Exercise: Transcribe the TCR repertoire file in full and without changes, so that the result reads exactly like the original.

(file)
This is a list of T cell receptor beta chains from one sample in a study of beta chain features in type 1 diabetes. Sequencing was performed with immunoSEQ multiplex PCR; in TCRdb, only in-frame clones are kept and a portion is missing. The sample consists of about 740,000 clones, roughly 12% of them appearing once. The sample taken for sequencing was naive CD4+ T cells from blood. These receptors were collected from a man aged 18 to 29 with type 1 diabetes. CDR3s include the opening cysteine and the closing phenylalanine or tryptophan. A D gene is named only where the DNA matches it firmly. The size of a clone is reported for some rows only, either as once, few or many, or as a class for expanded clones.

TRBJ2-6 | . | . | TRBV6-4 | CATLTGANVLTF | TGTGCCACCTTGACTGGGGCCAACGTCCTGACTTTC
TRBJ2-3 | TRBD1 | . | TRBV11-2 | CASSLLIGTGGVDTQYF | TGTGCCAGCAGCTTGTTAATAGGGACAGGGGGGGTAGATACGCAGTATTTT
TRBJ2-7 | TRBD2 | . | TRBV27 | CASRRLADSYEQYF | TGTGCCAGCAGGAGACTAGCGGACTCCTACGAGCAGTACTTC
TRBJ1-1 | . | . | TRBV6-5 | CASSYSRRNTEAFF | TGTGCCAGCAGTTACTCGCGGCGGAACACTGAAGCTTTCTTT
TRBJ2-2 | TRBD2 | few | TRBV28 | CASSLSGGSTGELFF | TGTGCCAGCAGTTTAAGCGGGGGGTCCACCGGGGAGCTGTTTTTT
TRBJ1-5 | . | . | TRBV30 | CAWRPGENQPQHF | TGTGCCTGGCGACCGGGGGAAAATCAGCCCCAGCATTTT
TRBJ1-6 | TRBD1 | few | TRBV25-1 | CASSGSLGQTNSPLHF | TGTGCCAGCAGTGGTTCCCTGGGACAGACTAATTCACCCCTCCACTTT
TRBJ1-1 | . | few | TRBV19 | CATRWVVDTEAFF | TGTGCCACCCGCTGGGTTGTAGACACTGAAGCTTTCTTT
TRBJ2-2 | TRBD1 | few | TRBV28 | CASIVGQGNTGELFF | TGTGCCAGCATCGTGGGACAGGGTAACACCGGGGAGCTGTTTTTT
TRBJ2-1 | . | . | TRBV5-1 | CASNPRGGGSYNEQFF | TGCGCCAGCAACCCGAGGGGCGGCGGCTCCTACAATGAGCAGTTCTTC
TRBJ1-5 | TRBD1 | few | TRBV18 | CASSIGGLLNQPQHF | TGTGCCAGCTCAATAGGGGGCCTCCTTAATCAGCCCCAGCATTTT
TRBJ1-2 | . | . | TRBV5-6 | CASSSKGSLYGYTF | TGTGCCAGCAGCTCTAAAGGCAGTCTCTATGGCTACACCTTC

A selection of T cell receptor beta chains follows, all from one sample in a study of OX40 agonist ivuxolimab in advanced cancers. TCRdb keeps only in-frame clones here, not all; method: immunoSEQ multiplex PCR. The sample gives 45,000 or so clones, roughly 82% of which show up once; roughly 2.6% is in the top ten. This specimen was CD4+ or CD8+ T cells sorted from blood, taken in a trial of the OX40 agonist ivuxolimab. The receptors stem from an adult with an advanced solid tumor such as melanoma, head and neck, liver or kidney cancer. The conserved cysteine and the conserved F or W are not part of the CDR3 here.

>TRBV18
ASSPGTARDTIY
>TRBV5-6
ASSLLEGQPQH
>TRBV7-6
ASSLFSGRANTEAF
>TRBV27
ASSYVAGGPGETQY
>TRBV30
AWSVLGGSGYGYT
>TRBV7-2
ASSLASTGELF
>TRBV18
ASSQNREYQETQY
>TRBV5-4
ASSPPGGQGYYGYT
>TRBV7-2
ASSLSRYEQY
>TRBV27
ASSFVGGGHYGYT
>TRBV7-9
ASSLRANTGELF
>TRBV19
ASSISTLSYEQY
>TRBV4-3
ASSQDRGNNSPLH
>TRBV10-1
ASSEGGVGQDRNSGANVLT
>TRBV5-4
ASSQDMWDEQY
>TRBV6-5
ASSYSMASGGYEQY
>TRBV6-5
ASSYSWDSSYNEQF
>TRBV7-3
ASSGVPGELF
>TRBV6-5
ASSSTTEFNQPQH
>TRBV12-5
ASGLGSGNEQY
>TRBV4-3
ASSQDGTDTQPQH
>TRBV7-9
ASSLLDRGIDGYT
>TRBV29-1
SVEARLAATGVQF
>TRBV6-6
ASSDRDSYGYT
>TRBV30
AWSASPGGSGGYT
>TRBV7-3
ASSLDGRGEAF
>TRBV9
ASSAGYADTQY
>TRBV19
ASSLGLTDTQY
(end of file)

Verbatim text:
This is a list of T cell receptor beta chains from one sample in a study of beta chain features in type 1 diabetes. Sequencing was performed with immunoSEQ multiplex PCR; in TCRdb, only in-frame clones are kept and a portion is missing. The sample consists of about 740,000 clones, roughly 12% of them appearing once. The sample taken for sequencing was naive CD4+ T cells from blood. These receptors were collected from a man aged 18 to 29 with type 1 diabetes. CDR3s include the opening cysteine and the closing phenylalanine or tryptophan. A D gene is named only where the DNA matches it firmly. The size of a clone is reported for some rows only, either as once, few or many, or as a class for expanded clones.

TRBJ2-6 | . | . | TRBV6-4 | CATLTGANVLTF | TGTGCCACCTTGACTGGGGCCAACGTCCTGACTTTC
TRBJ2-3 | TRBD1 | . | TRBV11-2 | CASSLLIGTGGVDTQYF | TGTGCCAGCAGCTTGTTAATAGGGACAGGGGGGGTAGATACGCAGTATTTT
TRBJ2-7 | TRBD2 | . | TRBV27 | CASRRLADSYEQYF | TGTGCCAGCAGGAGACTAGCGGACTCCTACGAGCAGTACTTC
TRBJ1-1 | . | . | TRBV6-5 | CASSYSRRNTEAFF | TGTGCCAGCAGTTACTCGCGGCGGAACACTGAAGCTTTCTTT
TRBJ2-2 | TRBD2 | few | TRBV28 | CASSLSGGSTGELFF | TGTGCCAGCAGTTTAAGCGGGGGGTCCACCGGGGAGCTGTTTTTT
TRBJ1-5 | . | . | TRBV30 | CAWRPGENQPQHF | TGTGCCTGGCGACCGGGGGAAAATCAGCCCCAGCATTTT
TRBJ1-6 | TRBD1 | few | TRBV25-1 | CASSGSLGQTNSPLHF | TGTGCCAGCAGTGGTTCCCTGGGACAGACTAATTCACCCCTCCACTTT
TRBJ1-1 | . | few | TRBV19 | CATRWVVDTEAFF | TGTGCCACCCGCTGGGTTGTAGACACTGAAGCTTTCTTT
TRBJ2-2 | TRBD1 | few | TRBV28 | CASIVGQGNTGELFF | TGTGCCAGCATCGTGGGACAGGGTAACACCGGGGAGCTGTTTTTT
TRBJ2-1 | . | . | TRBV5-1 | CASNPRGGGSYNEQFF | TGCGCCAGCAACCCGAGGGGCGGCGGCTCCTACAATGAGCAGTTCTTC
TRBJ1-5 | TRBD1 | few | TRBV18 | CASSIGGLLNQPQHF | TGTGCCAGCTCAATAGGGGGCCTCCTTAATCAGCCCCAGCATTTT
TRBJ1-2 | . | . | TRBV5-6 | CASSSKGSLYGYTF | TGTGCCAGCAGCTCTAAAGGCAGTCTCTATGGCTACACCTTC

A selection of T cell receptor beta chains follows, all from one sample in a study of OX40 agonist ivuxolimab in advanced cancers. TCRdb keeps only in-frame clones here, not all; method: immunoSEQ multiplex PCR. The sample gives 45,000 or so clones, roughly 82% of which show up once; roughly 2.6% is in the top ten. This specimen was CD4+ or CD8+ T cells sorted from blood, taken in a trial of the OX40 agonist ivuxolimab. The receptors stem from an adult with an advanced solid tumor such as melanoma, head and neck, liver or kidney cancer. The conserved cysteine and the conserved F or W are not part of the CDR3 here.

>TRBV18
ASSPGTARDTIY
>TRBV5-6
ASSLLEGQPQH
>TRBV7-6
ASSLFSGRANTEAF
>TRBV27
ASSYVAGGPGETQY
>TRBV30
AWSVLGGSGYGYT
>TRBV7-2
ASSLASTGELF
>TRBV18
ASSQNREYQETQY
>TRBV5-4
ASSPPGGQGYYGYT
>TRBV7-2
ASSLSRYEQY
>TRBV27
ASSFVGGGHYGYT
>TRBV7-9
ASSLRANTGELF
>TRBV19
ASSISTLSYEQY
>TRBV4-3
ASSQDRGNNSPLH
>TRBV10-1
ASSEGGVGQDRNSGANVLT
>TRBV5-4
ASSQDMWDEQY
>TRBV6-5
ASSYSMASGGYEQY
>TRBV6-5
ASSYSWDSSYNEQF
>TRBV7-3
ASSGVPGELF
>TRBV6-5
ASSSTTEFNQPQH
>TRBV12-5
ASGLGSGNEQY
>TRBV4-3
ASSQDGTDTQPQH
>TRBV7-9
ASSLLDRGIDGYT
>TRBV29-1
SVEARLAATGVQF
>TRBV6-6
ASSDRDSYGYT
>TRBV30
AWSASPGGSGGYT
>TRBV7-3
ASSLDGRGEAF
>TRBV9
ASSAGYADTQY
>TRBV19
ASSLGLTDTQY